When we have our Pack planning meeting we have Den leaders sign up to plan a Pack Meeting. Our Pack Meetings have the themes based on the Scout Law. Some of our meetings are pre-determined such as our Popcorn Kick-off in September. An activity for the scouts is planned for every meeting. Our CM or Committee Chair handles being the MC. About a month before our Pack Meeting our CM sends an email reminder to the Den Leader. He reminds them about timing, set-up and asks for their agenda for the meeting. He also did this for our Zoom Pack Meetings.
If your pack is not paying the volunteers dues, you should. There is nothing worse then asking someone to join the committee then ask for them to pay $30 check for their dues.
Personally ask someone to do a job. Blanket asks for volunteers rarely works.
In the long term start small. “Hey Bob, can you coordinate raingutter regatta?” “Hey Bob you did such an awesome job with the regatta, you’d be awesome about being our committee chair for next year.”
When asking for a volunteer position give them a finite amount of time. “Sally, will you be the cubmaster for the next year?” This gives the committee an out for any volunteer who isn’t working out and the volunteer to follow through on their commitment." Sally, the kids loved what you did as cubmaster last year, will you do it again?"
The Pack pays the volunteer registrations. Some contribute it anyway. You are quite correct about the blanket asking. Never works. Nor does marking Committee positions as unfilled on the agenda/parent letter. 90% of the parents will help with den activities & short term events. But don’t want to “wear the hat”. We do have a Lion Coordinator - but had no Lions this year. One of her tasks was to look for leadership. If no one steps up to take the Tiger den, they have cooperative leadership. Someone usually emerges (but not always). I’ll have to think about ways to apply that model to committee positions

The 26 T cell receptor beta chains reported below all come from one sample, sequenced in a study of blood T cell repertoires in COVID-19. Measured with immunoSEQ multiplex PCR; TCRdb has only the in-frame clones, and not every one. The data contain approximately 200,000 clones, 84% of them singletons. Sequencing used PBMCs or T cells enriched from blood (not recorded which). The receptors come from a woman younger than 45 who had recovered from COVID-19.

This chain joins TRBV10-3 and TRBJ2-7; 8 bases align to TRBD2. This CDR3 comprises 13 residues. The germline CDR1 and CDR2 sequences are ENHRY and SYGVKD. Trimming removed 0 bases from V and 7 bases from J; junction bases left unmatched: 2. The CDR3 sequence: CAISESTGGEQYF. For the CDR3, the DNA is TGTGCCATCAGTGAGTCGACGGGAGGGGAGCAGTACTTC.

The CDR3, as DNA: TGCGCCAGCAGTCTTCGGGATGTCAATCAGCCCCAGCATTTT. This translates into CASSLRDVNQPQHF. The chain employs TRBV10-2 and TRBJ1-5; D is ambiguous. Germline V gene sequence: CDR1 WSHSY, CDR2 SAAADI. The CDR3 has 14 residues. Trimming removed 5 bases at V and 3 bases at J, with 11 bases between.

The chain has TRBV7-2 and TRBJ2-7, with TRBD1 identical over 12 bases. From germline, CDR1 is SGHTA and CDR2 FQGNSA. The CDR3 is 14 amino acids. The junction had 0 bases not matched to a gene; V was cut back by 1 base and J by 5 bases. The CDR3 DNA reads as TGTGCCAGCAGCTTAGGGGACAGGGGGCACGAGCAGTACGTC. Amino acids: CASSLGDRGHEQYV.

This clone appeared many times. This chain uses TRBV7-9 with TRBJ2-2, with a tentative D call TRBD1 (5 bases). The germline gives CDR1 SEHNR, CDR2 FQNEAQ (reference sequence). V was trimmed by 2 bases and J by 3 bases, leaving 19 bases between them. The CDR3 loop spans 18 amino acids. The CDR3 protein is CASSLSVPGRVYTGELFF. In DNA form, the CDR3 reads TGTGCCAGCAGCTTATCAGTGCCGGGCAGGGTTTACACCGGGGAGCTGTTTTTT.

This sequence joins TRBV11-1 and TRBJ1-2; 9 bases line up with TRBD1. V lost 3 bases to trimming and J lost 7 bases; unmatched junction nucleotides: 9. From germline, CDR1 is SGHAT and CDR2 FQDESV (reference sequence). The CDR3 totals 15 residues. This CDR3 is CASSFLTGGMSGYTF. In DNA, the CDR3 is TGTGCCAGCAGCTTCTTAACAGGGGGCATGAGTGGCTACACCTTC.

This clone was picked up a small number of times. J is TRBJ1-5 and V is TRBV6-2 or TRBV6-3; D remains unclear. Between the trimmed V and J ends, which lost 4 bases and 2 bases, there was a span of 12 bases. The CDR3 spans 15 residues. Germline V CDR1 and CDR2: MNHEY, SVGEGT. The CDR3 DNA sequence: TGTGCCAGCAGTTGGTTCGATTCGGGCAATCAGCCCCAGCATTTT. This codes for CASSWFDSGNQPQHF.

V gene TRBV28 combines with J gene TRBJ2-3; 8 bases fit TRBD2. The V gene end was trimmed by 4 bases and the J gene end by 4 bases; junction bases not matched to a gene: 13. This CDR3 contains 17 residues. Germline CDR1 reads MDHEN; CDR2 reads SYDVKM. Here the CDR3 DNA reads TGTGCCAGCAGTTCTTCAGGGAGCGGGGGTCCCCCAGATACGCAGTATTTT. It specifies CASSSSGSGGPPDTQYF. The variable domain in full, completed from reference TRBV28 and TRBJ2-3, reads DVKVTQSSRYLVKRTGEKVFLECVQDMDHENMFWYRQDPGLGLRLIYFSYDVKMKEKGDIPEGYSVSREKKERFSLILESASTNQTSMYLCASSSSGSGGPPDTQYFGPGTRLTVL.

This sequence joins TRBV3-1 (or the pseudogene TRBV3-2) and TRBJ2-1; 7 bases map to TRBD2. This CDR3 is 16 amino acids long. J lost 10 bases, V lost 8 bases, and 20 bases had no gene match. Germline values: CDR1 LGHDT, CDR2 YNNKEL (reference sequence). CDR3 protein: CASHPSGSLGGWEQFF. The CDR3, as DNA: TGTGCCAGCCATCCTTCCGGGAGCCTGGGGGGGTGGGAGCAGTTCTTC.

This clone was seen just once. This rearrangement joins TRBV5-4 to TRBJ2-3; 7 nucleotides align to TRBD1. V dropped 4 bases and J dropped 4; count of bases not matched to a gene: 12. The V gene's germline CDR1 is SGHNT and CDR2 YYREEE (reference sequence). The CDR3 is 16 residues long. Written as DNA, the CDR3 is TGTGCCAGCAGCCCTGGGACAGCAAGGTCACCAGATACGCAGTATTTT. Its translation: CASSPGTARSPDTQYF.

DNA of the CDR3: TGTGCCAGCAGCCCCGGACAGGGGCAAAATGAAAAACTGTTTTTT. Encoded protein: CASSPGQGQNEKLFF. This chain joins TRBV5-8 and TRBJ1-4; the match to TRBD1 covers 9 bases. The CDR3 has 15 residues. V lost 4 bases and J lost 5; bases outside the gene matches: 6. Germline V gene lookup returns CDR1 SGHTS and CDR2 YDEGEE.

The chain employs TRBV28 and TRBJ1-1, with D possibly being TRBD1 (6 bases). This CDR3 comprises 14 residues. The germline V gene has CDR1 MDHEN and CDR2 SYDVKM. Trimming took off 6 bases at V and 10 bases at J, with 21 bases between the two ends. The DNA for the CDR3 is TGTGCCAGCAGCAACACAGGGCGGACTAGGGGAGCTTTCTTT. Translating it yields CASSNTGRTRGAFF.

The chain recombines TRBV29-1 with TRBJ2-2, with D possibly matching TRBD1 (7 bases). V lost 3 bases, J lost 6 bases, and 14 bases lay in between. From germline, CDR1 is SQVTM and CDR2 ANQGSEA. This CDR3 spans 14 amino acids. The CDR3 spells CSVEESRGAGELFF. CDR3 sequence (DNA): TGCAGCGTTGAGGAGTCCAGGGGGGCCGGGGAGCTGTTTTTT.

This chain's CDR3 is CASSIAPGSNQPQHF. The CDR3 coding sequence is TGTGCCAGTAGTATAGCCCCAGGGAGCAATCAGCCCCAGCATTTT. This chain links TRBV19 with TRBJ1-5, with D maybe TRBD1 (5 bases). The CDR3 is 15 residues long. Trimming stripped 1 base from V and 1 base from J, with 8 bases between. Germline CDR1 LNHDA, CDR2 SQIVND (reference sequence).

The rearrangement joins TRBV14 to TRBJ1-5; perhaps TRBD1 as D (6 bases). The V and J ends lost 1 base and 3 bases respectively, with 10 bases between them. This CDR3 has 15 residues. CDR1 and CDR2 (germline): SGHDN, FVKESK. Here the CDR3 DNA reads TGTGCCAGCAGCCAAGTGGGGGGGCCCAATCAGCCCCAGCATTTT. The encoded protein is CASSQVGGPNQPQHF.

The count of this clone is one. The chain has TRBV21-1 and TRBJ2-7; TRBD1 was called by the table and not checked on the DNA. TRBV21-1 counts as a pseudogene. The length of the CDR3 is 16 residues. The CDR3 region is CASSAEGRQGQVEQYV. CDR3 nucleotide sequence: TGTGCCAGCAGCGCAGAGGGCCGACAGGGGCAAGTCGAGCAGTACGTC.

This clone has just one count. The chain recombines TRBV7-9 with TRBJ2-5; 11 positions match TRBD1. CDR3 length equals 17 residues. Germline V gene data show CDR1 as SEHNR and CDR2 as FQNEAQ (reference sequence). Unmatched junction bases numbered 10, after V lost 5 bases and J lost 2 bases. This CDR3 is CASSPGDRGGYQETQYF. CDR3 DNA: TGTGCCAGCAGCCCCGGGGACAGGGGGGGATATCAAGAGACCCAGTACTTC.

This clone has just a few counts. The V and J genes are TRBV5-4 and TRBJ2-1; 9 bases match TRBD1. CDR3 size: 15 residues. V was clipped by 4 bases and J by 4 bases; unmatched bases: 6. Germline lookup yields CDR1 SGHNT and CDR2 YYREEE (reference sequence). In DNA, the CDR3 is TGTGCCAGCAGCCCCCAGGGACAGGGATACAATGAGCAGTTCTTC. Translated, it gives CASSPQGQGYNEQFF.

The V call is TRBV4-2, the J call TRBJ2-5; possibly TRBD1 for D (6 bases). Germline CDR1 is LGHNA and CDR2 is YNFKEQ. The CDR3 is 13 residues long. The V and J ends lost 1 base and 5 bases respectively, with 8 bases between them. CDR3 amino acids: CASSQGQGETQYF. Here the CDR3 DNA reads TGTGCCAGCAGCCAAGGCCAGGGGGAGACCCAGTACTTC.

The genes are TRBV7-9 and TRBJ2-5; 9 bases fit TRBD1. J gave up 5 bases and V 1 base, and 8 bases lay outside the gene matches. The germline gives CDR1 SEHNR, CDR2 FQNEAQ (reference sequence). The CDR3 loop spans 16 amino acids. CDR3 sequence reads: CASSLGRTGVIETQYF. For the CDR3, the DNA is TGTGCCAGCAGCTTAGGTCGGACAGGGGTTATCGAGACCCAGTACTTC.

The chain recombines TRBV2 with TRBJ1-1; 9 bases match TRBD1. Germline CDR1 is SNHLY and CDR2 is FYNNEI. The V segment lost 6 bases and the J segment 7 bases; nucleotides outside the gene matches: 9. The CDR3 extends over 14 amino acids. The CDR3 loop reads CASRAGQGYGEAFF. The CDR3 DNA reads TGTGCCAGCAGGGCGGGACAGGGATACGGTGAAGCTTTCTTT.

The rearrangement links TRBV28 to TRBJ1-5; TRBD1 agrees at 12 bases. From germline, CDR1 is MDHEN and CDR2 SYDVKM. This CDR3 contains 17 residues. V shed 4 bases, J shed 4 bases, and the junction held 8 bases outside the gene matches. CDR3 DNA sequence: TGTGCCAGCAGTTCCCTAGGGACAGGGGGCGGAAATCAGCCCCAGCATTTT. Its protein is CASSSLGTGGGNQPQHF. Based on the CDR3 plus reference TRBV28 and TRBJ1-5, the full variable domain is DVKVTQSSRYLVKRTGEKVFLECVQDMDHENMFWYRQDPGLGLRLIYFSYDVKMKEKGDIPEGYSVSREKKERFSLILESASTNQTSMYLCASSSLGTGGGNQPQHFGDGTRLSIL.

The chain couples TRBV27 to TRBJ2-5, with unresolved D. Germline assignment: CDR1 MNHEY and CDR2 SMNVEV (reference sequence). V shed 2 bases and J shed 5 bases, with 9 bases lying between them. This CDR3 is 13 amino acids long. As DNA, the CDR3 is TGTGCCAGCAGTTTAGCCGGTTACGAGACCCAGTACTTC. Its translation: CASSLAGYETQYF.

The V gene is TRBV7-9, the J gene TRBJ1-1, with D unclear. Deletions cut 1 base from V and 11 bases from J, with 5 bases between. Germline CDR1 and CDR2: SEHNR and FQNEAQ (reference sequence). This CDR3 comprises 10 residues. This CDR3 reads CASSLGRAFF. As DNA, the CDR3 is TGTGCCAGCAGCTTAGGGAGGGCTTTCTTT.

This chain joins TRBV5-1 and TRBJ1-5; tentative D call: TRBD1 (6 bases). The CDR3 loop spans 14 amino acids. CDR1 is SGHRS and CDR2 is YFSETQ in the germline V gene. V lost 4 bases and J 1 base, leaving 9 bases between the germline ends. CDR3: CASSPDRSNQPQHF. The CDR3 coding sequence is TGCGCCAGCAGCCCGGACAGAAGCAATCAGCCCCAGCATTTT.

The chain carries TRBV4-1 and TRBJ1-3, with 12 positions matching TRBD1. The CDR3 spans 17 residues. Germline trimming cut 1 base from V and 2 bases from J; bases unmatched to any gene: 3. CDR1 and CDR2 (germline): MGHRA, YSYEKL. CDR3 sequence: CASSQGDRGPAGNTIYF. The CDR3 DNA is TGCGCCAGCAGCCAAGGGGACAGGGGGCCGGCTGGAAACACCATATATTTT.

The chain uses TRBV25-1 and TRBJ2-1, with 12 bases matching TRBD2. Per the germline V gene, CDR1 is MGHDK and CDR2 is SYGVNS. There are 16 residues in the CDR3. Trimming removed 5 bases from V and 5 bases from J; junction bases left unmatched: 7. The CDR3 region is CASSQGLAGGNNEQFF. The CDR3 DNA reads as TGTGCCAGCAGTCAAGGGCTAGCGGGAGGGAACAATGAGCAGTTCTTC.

As a commissioner I see pack succession issues continuously as an issue. It’s just the nature of packs. Average time in a pack is less then a troop. Way more volunteers are needed as well.
One thing that was suggested to me that our unit might try is to ask all the parents at the first meeting to put on sticky name tags. Then, after pulling the parents aside and pitching the importance of parent volunteers and describing the open positions, ask the parents to stick their name tag to a signup sheet for the position they would be interested in volunteering for on their way out. It seems like a good way to emphasize the expectation that every family should volunteer if they can, and use a little positive peer pressure.
Job descriptions! As a CM, I always had a folder with a job description for each position. When one was vacant I approached a potential candidate with the JD in hand. Advancement chair is not well defined; collecting reports from each den and picking up badges/pins from the Scout Shop is something a person might be willing to do.
That’s a pretty good idea. We’ve done that for all of the Troop positions of responsiblity, and even dedicate a Troop meeting after each election to make sure the Scouts understand the expectations of the position. We’ve never done that with the adult positions, though…
Of course, that might also result in adults running for the doors as fast as they can…
You just need to designate some existing leaders to block the exits.
I agree that it’s way more effective for folks to agree to do (or not do) a well-defined job. The more nebulous, the more work involved is imagined.
See, that’s another job description I have to write…
Delegate it to some scouts. They’re always willing to get under foot for a purpose.
I don’t think adults would run away as fast as being asked to do a job for which they don’t have a job description! I’ve had people say no but I’ve had more say yes when I have a job description!
I pass around a couple of clipboards. with the job descriptions at the first parent meeting. Try to keep it at 3-4 bullet points.
Check in with the Den Leaders and see if a parent has offered to help and just did not know who to talk to.
We have unfilled pack positions but a CM and PCC that want accept volunteers help.